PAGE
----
I agree with most of what Mike A says, except for the end. An average frosted cupcake has 485 calories, 24g fat, 15g saturated fat, 63g carbohydrates, and 48g sugar. While these breakfast biscuits may not be good for your, it’s not fair to compare them to a cupcake, which they are nowhere near as bad.

    • @Mike A.

      Don’t eat them and quit complaining. No one is forcing you to buy them.

  2. These are very tasty. They are also being misrepresentd as healty. Based on the Weight Watchers Points System, one biscuit is 6 points. Considering Weight Watchers points per meal suggestions, breakfast should be no more than 7 pionts. Trust me when I say, if I ate 1 biscuit with fruit, I would be very dissatisfied and would end the day over the daily points.
    These are definately not a good choice if you are on a healthy meal plan.

    • Susie Bautista says:

      I agree Jamie, probably not good food if you are dieting or maintaining your weight. A decent option, though, if this isn’t a consideration. There is nutrition (fiber & vitamins) in these biscuits.

    • Jamie, don’t spread misinformation. 6 points is for a pack not one biscuit.

      Temptation to shout at you is high.

  3. Hi there,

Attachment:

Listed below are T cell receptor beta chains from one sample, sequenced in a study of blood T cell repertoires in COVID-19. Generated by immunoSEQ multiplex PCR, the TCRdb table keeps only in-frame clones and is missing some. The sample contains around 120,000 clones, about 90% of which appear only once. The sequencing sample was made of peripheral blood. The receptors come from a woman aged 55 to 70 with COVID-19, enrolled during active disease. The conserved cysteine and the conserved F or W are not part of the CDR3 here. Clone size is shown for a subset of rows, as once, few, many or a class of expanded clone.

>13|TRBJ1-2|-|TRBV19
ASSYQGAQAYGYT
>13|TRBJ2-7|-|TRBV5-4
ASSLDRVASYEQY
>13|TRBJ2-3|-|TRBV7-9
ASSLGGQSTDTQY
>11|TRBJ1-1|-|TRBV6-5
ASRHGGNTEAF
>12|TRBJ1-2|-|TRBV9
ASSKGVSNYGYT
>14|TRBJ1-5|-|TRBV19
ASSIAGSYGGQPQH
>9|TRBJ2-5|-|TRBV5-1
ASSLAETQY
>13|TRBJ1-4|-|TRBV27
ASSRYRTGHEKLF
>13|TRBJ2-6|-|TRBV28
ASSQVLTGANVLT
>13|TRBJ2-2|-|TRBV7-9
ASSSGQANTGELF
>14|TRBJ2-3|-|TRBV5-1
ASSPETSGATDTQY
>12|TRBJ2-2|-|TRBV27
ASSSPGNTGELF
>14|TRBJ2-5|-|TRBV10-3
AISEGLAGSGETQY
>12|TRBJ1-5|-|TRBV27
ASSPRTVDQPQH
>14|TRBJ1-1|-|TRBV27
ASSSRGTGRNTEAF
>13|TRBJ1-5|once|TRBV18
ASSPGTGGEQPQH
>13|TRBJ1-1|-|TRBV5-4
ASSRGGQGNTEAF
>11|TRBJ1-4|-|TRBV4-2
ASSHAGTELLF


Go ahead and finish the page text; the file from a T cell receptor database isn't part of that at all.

These have just been introduced in Australia and I bought a packet for the first time last week. I am also a Weight Watcher, as is my daughter who can’t/won’t eat breakfast. Primarily I got these to encourage her, a biscuit with a cup of coffee followed by a piece of fruit was a compromise alternative. On the WW Pro Points system, one serve (50g or 4 biscuits) is 6 Pro Points. With a cup of coffee (zero points) and fruit (also zero) she is kick starting her day with food that, whilst not the best choice, is better than a stop at the local drive through on her way to work. These biscuits come in packs of 4 biscuits (one 50gm serve) with 6 serves in a box. I calculated the points on the WW calculator, and it is definately 6 points per serve (4 biscuits). With 30 points to ‘spend’ per day, using 6 to eat something at breakfast time is pretty economical. She won’t eat them every day, neither would I, we both like a change every so often, but in the rush to be out the door in the morning they are portable and a better alternative than Pop Tarts or the like!